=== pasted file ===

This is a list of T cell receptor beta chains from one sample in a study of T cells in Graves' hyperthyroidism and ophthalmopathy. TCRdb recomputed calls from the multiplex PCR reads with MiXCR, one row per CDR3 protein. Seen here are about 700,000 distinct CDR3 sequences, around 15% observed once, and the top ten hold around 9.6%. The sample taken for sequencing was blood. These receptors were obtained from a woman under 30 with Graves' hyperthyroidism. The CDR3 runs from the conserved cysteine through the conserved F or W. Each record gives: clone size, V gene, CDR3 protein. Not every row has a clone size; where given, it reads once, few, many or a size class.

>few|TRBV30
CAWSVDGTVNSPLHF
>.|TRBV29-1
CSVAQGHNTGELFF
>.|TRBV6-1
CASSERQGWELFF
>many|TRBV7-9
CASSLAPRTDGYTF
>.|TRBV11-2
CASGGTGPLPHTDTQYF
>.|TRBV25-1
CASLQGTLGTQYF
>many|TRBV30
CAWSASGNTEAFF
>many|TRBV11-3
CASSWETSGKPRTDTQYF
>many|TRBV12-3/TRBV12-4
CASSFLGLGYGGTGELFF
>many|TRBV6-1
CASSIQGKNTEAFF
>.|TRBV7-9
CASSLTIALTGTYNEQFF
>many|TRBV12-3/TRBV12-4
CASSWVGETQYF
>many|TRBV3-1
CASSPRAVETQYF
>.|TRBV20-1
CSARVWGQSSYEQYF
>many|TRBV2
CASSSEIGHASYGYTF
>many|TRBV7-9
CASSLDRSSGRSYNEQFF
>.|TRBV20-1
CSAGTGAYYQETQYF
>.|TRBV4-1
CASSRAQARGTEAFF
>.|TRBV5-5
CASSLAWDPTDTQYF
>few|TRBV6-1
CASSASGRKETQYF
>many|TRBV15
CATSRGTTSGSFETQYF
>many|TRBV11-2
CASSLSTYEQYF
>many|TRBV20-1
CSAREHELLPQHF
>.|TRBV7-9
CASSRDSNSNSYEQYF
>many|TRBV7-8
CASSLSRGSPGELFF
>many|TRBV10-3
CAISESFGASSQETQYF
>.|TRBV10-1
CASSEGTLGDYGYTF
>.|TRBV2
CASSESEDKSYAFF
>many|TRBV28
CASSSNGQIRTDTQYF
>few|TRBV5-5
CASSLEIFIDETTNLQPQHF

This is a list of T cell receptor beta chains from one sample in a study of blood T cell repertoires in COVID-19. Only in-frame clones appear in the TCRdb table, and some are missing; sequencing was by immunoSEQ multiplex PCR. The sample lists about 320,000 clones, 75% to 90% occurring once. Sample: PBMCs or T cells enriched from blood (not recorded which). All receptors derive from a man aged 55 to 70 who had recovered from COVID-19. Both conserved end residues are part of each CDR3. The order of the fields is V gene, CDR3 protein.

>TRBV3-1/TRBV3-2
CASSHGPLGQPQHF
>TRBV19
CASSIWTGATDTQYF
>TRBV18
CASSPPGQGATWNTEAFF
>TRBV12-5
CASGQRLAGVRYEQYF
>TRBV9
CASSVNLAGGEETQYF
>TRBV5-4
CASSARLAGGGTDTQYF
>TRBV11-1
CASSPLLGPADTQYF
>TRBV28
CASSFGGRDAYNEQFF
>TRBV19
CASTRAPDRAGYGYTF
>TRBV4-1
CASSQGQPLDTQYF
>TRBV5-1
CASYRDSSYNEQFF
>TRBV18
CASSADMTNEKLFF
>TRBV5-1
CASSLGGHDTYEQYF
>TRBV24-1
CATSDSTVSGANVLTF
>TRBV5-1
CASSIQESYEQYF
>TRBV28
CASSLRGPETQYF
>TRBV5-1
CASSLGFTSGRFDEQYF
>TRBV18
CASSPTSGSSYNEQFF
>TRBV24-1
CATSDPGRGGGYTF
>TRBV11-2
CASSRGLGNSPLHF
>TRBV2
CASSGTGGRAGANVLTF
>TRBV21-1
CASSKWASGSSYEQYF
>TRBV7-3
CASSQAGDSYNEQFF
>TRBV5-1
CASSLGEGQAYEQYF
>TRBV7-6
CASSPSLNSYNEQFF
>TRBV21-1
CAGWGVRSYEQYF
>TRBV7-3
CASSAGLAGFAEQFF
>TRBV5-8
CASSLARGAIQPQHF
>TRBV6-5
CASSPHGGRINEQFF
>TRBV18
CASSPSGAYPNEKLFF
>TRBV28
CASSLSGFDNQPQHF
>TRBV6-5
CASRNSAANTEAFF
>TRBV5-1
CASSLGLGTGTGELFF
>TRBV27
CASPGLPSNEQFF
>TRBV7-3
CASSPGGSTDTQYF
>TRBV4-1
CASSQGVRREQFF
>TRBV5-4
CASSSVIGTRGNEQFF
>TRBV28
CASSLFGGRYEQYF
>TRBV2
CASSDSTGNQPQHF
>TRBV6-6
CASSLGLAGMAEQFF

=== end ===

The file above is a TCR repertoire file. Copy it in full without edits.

This is a list of T cell receptor beta chains from one sample in a study of T cells in Graves' hyperthyroidism and ophthalmopathy. TCRdb recomputed calls from the multiplex PCR reads with MiXCR, one row per CDR3 protein. Seen here are about 700,000 distinct CDR3 sequences, around 15% observed once, and the top ten hold around 9.6%. The sample taken for sequencing was blood. These receptors were obtained from a woman under 30 with Graves' hyperthyroidism. The CDR3 runs from the conserved cysteine through the conserved F or W. Each record gives: clone size, V gene, CDR3 protein. Not every row has a clone size; where given, it reads once, few, many or a size class.

>few|TRBV30
CAWSVDGTVNSPLHF
>.|TRBV29-1
CSVAQGHNTGELFF
>.|TRBV6-1
CASSERQGWELFF
>many|TRBV7-9
CASSLAPRTDGYTF
>.|TRBV11-2
CASGGTGPLPHTDTQYF
>.|TRBV25-1
CASLQGTLGTQYF
>many|TRBV30
CAWSASGNTEAFF
>many|TRBV11-3
CASSWETSGKPRTDTQYF
>many|TRBV12-3/TRBV12-4
CASSFLGLGYGGTGELFF
>many|TRBV6-1
CASSIQGKNTEAFF
>.|TRBV7-9
CASSLTIALTGTYNEQFF
>many|TRBV12-3/TRBV12-4
CASSWVGETQYF
>many|TRBV3-1
CASSPRAVETQYF
>.|TRBV20-1
CSARVWGQSSYEQYF
>many|TRBV2
CASSSEIGHASYGYTF
>many|TRBV7-9
CASSLDRSSGRSYNEQFF
>.|TRBV20-1
CSAGTGAYYQETQYF
>.|TRBV4-1
CASSRAQARGTEAFF
>.|TRBV5-5
CASSLAWDPTDTQYF
>few|TRBV6-1
CASSASGRKETQYF
>many|TRBV15
CATSRGTTSGSFETQYF
>many|TRBV11-2
CASSLSTYEQYF
>many|TRBV20-1
CSAREHELLPQHF
>.|TRBV7-9
CASSRDSNSNSYEQYF
>many|TRBV7-8
CASSLSRGSPGELFF
>many|TRBV10-3
CAISESFGASSQETQYF
>.|TRBV10-1
CASSEGTLGDYGYTF
>.|TRBV2
CASSESEDKSYAFF
>many|TRBV28
CASSSNGQIRTDTQYF
>few|TRBV5-5
CASSLEIFIDETTNLQPQHF

This is a list of T cell receptor beta chains from one sample in a study of blood T cell repertoires in COVID-19. Only in-frame clones appear in the TCRdb table, and some are missing; sequencing was by immunoSEQ multiplex PCR. The sample lists about 320,000 clones, 75% to 90% occurring once. Sample: PBMCs or T cells enriched from blood (not recorded which). All receptors derive from a man aged 55 to 70 who had recovered from COVID-19. Both conserved end residues are part of each CDR3. The order of the fields is V gene, CDR3 protein.

>TRBV3-1/TRBV3-2
CASSHGPLGQPQHF
>TRBV19
CASSIWTGATDTQYF
>TRBV18
CASSPPGQGATWNTEAFF
>TRBV12-5
CASGQRLAGVRYEQYF
>TRBV9
CASSVNLAGGEETQYF
>TRBV5-4
CASSARLAGGGTDTQYF
>TRBV11-1
CASSPLLGPADTQYF
>TRBV28
CASSFGGRDAYNEQFF
>TRBV19
CASTRAPDRAGYGYTF
>TRBV4-1
CASSQGQPLDTQYF
>TRBV5-1
CASYRDSSYNEQFF
>TRBV18
CASSADMTNEKLFF
>TRBV5-1
CASSLGGHDTYEQYF
>TRBV24-1
CATSDSTVSGANVLTF
>TRBV5-1
CASSIQESYEQYF
>TRBV28
CASSLRGPETQYF
>TRBV5-1
CASSLGFTSGRFDEQYF
>TRBV18
CASSPTSGSSYNEQFF
>TRBV24-1
CATSDPGRGGGYTF
>TRBV11-2
CASSRGLGNSPLHF
>TRBV2
CASSGTGGRAGANVLTF
>TRBV21-1
CASSKWASGSSYEQYF
>TRBV7-3
CASSQAGDSYNEQFF
>TRBV5-1
CASSLGEGQAYEQYF
>TRBV7-6
CASSPSLNSYNEQFF
>TRBV21-1
CAGWGVRSYEQYF
>TRBV7-3
CASSAGLAGFAEQFF
>TRBV5-8
CASSLARGAIQPQHF
>TRBV6-5
CASSPHGGRINEQFF
>TRBV18
CASSPSGAYPNEKLFF
>TRBV28
CASSLSGFDNQPQHF
>TRBV6-5
CASRNSAANTEAFF
>TRBV5-1
CASSLGLGTGTGELFF
>TRBV27
CASPGLPSNEQFF
>TRBV7-3
CASSPGGSTDTQYF
>TRBV4-1
CASSQGVRREQFF
>TRBV5-4
CASSSVIGTRGNEQFF
>TRBV28
CASSLFGGRYEQYF
>TRBV2
CASSDSTGNQPQHF
>TRBV6-6
CASSLGLAGMAEQFF